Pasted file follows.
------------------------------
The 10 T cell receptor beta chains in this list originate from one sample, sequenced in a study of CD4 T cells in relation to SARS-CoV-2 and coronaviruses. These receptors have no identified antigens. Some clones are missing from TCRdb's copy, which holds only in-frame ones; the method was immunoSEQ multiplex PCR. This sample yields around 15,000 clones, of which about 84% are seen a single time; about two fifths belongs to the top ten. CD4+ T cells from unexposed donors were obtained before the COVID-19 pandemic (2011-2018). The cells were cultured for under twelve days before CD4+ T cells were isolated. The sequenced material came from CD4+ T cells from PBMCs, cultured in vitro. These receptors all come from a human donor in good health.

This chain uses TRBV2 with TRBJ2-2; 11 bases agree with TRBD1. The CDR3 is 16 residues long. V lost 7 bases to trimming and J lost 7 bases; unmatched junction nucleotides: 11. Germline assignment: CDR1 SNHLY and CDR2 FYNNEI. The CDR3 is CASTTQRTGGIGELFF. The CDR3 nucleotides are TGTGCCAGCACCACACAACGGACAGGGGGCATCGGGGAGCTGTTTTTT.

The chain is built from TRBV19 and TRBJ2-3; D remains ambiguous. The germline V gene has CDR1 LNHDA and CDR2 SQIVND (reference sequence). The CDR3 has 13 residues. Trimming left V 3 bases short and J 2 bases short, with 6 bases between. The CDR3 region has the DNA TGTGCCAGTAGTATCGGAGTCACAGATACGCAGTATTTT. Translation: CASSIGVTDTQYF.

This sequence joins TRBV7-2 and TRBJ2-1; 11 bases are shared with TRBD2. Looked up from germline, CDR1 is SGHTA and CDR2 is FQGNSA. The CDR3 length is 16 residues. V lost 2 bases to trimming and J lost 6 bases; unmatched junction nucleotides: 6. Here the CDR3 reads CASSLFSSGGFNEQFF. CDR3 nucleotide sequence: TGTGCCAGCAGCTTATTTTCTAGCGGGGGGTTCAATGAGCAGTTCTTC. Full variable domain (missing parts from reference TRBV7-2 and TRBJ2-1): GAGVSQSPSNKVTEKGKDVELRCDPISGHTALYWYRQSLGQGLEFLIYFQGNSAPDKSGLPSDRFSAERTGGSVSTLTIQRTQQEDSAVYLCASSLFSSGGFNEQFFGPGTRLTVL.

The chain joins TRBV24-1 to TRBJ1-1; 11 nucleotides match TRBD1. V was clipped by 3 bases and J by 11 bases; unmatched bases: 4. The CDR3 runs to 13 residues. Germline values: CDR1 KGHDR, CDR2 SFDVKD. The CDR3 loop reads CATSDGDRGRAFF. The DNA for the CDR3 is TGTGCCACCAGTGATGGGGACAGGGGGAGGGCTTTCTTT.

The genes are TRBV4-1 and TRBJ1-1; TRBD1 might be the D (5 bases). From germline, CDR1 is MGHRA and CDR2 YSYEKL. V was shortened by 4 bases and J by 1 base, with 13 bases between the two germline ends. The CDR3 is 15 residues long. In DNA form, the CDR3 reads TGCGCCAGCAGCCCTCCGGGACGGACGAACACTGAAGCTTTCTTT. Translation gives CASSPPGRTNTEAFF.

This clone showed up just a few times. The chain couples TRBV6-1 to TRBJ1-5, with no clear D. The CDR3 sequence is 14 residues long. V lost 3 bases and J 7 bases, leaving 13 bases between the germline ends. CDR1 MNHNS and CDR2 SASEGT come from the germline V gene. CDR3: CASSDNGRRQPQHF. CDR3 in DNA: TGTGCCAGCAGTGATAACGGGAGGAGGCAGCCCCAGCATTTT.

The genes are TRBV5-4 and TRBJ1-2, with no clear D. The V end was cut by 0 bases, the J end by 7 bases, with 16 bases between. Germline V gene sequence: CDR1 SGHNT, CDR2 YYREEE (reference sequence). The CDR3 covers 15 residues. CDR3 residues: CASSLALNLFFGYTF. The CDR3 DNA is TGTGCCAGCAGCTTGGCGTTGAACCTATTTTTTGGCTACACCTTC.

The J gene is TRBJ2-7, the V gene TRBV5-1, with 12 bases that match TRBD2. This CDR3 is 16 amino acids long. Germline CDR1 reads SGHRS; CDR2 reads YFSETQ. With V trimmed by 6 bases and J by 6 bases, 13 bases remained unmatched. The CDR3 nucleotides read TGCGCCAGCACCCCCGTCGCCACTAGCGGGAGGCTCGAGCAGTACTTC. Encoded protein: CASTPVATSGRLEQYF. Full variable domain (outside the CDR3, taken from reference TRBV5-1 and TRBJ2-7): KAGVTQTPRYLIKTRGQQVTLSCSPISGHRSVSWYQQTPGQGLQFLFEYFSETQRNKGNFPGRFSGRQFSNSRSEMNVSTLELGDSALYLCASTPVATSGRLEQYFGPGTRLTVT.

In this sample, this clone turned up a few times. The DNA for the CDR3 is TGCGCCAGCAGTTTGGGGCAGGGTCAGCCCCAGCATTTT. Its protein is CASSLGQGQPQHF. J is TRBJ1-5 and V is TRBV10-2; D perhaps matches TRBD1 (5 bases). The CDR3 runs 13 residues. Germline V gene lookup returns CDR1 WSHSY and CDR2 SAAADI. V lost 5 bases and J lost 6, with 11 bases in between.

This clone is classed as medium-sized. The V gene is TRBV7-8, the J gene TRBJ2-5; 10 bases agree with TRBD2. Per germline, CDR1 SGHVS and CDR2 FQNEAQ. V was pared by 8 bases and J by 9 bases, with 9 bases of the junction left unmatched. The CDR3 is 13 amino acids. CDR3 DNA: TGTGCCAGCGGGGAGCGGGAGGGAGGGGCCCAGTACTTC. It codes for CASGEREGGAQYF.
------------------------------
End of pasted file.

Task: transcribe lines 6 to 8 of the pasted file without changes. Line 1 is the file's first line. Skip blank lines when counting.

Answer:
The genes are TRBV4-1 and TRBJ1-1; TRBD1 might be the D (5 bases). From germline, CDR1 is MGHRA and CDR2 YSYEKL. V was shortened by 4 bases and J by 1 base, with 13 bases between the two germline ends. The CDR3 is 15 residues long. In DNA form, the CDR3 reads TGCGCCAGCAGCCCTCCGGGACGGACGAACACTGAAGCTTTCTTT. Translation gives CASSPPGRTNTEAFF.

This clone showed up just a few times. The chain couples TRBV6-1 to TRBJ1-5, with no clear D. The CDR3 sequence is 14 residues long. V lost 3 bases and J 7 bases, leaving 13 bases between the germline ends. CDR1 MNHNS and CDR2 SASEGT come from the germline V gene. CDR3: CASSDNGRRQPQHF. CDR3 in DNA: TGTGCCAGCAGTGATAACGGGAGGAGGCAGCCCCAGCATTTT.

The genes are TRBV5-4 and TRBJ1-2, with no clear D. The V end was cut by 0 bases, the J end by 7 bases, with 16 bases between. Germline V gene sequence: CDR1 SGHNT, CDR2 YYREEE (reference sequence). The CDR3 covers 15 residues. CDR3 residues: CASSLALNLFFGYTF. The CDR3 DNA is TGTGCCAGCAGCTTGGCGTTGAACCTATTTTTTGGCTACACCTTC.